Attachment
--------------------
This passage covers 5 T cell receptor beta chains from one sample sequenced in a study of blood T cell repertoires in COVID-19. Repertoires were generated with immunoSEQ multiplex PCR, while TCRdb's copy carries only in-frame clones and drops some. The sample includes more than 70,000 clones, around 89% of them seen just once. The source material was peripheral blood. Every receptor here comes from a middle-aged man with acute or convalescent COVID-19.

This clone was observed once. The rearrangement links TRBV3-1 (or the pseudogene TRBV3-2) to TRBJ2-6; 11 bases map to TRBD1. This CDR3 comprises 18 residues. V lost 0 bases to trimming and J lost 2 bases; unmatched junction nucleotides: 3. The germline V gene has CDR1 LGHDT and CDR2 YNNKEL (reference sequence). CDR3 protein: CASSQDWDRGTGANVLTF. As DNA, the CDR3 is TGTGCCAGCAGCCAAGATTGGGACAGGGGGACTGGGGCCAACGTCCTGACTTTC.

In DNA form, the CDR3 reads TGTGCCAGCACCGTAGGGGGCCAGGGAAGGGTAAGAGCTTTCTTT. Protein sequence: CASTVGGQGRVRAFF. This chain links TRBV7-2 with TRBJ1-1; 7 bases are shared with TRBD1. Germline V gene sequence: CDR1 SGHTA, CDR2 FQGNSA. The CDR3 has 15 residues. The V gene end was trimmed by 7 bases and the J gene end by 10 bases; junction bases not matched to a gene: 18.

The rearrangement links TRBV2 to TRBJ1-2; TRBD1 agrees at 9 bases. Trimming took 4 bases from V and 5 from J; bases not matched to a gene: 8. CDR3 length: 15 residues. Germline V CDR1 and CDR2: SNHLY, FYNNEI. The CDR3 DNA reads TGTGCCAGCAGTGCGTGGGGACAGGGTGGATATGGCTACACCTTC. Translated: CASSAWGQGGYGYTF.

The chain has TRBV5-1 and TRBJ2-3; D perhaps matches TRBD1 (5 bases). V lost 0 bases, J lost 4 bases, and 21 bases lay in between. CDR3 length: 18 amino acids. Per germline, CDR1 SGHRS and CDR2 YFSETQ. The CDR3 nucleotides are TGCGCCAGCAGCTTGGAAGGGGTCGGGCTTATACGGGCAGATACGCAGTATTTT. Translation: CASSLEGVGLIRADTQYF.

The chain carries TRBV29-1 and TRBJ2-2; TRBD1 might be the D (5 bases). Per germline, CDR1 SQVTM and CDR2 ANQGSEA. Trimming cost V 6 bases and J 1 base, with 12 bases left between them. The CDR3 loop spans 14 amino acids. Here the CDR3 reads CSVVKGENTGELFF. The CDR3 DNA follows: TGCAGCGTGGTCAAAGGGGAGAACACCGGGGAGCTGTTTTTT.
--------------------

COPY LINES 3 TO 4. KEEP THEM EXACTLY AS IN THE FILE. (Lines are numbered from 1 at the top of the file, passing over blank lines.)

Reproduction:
In DNA form, the CDR3 reads TGTGCCAGCACCGTAGGGGGCCAGGGAAGGGTAAGAGCTTTCTTT. Protein sequence: CASTVGGQGRVRAFF. This chain links TRBV7-2 with TRBJ1-1; 7 bases are shared with TRBD1. Germline V gene sequence: CDR1 SGHTA, CDR2 FQGNSA. The CDR3 has 15 residues. The V gene end was trimmed by 7 bases and the J gene end by 10 bases; junction bases not matched to a gene: 18.

The rearrangement links TRBV2 to TRBJ1-2; TRBD1 agrees at 9 bases. Trimming took 4 bases from V and 5 from J; bases not matched to a gene: 8. CDR3 length: 15 residues. Germline V CDR1 and CDR2: SNHLY, FYNNEI. The CDR3 DNA reads TGTGCCAGCAGTGCGTGGGGACAGGGTGGATATGGCTACACCTTC. Translated: CASSAWGQGGYGYTF.